Transradial Cardiac Catheterization
Safer - Less Invasive
The cardiovascular team at Good Samaritan Hospital now offers the Transradial
Cardiac Catherization Program. The team has performed over 400 transradial
procedures with excellent outcomes and patient satisfaction. The procedure
is safe and patient-friendly with few limitations and low complication rates.
Cardiac catheterization performed through the radial artery at the wrist
offers a safe, effective and elegant alternative to the traditional femoral
approach. Catheters are now smaller in diameter and covered with a slippery
coating which reduces vessel wall irritation that leads to spasm. In addition,
the preemptive use of anti-spasm medications and blood thinners to prevent
artery occlusion just after entering the vessel has become a standard
part of the procedure. Damage to the radial artery is an exceedingly rare
event. Of 650,000 transradial procedures performed annually around the
world, there has only been one case report in the literature of radial
artery occlusion resulting in hand ischemia (decreased blood flow to the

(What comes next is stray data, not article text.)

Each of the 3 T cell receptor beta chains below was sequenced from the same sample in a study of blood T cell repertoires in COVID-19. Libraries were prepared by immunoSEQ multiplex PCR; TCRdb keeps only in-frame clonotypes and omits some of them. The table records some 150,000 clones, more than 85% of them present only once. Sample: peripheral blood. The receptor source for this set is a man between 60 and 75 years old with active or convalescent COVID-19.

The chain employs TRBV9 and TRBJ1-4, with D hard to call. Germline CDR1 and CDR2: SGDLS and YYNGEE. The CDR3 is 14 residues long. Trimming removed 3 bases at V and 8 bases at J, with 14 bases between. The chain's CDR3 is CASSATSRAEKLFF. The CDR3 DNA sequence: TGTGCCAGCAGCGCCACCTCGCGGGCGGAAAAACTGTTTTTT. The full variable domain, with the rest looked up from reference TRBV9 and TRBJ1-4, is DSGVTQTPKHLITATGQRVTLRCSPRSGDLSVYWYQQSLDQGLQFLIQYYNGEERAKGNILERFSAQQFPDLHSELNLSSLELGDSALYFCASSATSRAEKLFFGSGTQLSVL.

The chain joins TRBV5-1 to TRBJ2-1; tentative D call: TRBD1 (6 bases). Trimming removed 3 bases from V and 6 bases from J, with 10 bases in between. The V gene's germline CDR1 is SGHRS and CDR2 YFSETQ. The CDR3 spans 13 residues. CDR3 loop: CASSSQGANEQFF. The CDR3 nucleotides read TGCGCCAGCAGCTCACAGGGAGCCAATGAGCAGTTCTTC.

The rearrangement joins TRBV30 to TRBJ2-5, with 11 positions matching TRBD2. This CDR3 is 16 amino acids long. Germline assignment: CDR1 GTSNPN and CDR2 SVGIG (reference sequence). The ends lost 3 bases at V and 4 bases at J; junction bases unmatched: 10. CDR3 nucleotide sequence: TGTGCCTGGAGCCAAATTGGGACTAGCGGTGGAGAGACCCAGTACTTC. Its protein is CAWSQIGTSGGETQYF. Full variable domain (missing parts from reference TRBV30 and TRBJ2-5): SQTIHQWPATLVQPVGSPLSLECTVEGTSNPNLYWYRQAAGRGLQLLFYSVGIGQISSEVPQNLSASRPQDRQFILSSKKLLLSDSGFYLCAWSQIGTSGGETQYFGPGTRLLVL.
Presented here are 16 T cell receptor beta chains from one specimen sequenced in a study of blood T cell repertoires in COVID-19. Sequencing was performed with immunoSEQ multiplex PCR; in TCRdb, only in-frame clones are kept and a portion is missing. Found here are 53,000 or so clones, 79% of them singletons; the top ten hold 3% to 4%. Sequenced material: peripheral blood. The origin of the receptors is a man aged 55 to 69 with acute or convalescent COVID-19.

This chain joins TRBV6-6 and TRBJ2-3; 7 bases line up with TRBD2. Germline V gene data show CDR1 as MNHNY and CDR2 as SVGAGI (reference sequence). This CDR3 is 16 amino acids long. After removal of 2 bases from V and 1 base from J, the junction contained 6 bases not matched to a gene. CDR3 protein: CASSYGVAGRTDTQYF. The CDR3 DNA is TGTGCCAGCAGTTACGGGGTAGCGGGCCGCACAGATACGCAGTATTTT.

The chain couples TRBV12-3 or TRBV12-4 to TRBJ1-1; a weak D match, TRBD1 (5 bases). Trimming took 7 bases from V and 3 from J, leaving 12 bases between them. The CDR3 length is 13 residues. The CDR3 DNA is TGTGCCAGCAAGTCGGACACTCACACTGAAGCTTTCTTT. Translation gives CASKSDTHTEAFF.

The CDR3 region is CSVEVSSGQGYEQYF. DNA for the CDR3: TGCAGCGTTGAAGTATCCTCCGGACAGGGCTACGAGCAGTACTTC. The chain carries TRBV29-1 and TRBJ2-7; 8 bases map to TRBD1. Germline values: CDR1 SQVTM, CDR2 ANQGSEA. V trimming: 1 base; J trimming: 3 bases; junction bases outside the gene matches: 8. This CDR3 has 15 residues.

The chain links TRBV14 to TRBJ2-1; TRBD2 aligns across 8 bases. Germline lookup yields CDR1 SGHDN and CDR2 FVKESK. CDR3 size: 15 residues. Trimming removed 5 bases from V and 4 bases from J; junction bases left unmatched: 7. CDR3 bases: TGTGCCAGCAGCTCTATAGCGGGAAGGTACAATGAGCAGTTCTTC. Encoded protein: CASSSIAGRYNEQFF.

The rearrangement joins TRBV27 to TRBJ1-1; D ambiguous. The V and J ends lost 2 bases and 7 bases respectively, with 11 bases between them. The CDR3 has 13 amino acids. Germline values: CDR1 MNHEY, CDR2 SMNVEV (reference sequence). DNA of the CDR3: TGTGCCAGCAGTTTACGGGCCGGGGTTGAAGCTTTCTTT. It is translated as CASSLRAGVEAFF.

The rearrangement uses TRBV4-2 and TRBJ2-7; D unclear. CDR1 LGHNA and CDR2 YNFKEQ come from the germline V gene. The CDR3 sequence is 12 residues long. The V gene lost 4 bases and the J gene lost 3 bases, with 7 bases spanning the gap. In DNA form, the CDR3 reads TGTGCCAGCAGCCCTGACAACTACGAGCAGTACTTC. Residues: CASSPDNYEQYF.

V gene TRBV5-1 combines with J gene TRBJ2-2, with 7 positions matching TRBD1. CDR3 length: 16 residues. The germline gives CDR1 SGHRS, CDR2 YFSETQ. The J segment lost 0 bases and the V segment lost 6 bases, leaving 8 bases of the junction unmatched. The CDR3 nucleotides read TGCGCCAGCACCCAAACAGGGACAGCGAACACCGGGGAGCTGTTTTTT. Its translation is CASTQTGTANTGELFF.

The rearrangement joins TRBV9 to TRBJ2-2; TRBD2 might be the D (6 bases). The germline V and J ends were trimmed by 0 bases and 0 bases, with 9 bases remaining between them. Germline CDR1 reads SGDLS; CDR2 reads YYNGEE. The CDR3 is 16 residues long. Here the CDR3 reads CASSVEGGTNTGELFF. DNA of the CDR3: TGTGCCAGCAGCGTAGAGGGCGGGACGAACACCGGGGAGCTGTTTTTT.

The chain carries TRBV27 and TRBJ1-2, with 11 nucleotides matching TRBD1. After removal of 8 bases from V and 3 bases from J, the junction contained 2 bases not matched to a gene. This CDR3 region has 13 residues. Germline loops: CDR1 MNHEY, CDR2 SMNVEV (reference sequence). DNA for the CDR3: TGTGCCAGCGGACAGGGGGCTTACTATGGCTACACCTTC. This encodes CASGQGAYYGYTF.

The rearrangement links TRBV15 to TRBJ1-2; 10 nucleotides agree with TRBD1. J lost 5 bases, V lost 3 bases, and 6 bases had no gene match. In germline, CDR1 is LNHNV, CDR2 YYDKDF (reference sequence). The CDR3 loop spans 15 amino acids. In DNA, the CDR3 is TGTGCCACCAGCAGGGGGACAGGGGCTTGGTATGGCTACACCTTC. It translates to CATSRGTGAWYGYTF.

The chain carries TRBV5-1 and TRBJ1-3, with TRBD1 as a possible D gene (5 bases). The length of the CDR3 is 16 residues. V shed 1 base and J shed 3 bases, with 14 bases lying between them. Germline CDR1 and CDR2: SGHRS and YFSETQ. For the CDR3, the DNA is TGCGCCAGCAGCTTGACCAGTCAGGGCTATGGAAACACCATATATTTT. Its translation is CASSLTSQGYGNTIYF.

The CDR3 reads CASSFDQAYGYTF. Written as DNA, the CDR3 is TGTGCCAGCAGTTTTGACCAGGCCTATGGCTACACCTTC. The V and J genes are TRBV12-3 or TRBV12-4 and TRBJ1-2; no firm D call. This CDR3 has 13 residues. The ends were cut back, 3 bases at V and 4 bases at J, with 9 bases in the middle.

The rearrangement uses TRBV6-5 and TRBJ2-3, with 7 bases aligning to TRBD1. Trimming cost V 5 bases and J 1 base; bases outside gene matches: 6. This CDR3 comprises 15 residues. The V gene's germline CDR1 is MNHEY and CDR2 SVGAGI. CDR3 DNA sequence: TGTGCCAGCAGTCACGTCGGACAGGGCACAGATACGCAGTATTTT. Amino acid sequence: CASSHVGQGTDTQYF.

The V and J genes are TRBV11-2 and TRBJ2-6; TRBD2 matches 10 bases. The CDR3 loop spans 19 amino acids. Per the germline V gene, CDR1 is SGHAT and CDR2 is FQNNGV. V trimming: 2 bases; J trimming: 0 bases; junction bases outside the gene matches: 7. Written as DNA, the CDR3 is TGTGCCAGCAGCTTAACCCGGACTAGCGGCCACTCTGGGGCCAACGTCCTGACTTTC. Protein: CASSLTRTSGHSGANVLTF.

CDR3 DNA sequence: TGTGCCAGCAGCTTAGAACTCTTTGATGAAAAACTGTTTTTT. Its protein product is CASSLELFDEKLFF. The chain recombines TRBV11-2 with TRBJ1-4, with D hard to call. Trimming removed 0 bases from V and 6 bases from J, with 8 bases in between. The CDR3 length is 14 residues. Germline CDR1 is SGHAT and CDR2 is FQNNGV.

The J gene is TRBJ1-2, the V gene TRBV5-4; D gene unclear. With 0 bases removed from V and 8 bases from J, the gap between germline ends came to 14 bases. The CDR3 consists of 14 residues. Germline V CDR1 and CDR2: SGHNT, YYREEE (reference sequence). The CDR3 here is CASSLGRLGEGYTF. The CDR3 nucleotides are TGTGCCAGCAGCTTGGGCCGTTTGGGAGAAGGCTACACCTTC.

hand), which was treated successfully.
And because the radial artery is much smaller, the wound heals faster.
Get Back To Normal, Faster
Transradial catheterization has a major impact on decreasing the rate of
complications as it almost completely eliminates the potential for bleeding.
This is the primary advantage of this technique. Patient groups that derive
the most benefit are the elderly, those with acute heart attacks, and
those receiving additional blood-thinning medications. Decreased complication
rates lead to shorter hospital stays. Another major advantage of transradial
catheterization is patient comfort. After traditional transfemoral approach,
patients have to lay flat for up to six hours to prevent bleeding. This
may be especially problematic in elderly patients with arthritis, chronic
back pain, benign prostatic hypertrophy or severe congestive heart failure.
In contrast, transradial catheterization obviates any need to remain confined
to a bed after the procedure; patients may get up and walk right away.
For more information call (213) 977- 2239.
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